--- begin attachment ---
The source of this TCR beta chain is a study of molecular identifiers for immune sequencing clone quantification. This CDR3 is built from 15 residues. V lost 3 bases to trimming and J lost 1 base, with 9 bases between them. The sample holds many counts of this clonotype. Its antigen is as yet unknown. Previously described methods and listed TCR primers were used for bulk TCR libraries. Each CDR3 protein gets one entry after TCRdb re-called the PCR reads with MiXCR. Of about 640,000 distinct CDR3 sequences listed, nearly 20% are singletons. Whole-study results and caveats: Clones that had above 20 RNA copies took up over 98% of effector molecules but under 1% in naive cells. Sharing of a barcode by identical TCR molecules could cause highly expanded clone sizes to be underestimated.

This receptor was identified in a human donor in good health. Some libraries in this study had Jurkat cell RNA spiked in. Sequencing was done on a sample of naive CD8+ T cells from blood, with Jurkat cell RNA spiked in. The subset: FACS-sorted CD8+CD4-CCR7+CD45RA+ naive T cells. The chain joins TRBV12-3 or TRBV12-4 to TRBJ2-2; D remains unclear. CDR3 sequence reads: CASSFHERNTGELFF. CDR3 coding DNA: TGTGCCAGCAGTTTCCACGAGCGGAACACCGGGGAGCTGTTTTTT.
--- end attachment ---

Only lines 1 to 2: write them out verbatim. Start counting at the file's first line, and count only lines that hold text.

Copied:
The source of this TCR beta chain is a study of molecular identifiers for immune sequencing clone quantification. This CDR3 is built from 15 residues. V lost 3 bases to trimming and J lost 1 base, with 9 bases between them. The sample holds many counts of this clonotype. Its antigen is as yet unknown. Previously described methods and listed TCR primers were used for bulk TCR libraries. Each CDR3 protein gets one entry after TCRdb re-called the PCR reads with MiXCR. Of about 640,000 distinct CDR3 sequences listed, nearly 20% are singletons. Whole-study results and caveats: Clones that had above 20 RNA copies took up over 98% of effector molecules but under 1% in naive cells. Sharing of a barcode by identical TCR molecules could cause highly expanded clone sizes to be underestimated.

This receptor was identified in a human donor in good health. Some libraries in this study had Jurkat cell RNA spiked in. Sequencing was done on a sample of naive CD8+ T cells from blood, with Jurkat cell RNA spiked in. The subset: FACS-sorted CD8+CD4-CCR7+CD45RA+ naive T cells. The chain joins TRBV12-3 or TRBV12-4 to TRBJ2-2; D remains unclear. CDR3 sequence reads: CASSFHERNTGELFF. CDR3 coding DNA: TGTGCCAGCAGTTTCCACGAGCGGAACACCGGGGAGCTGTTTTTT.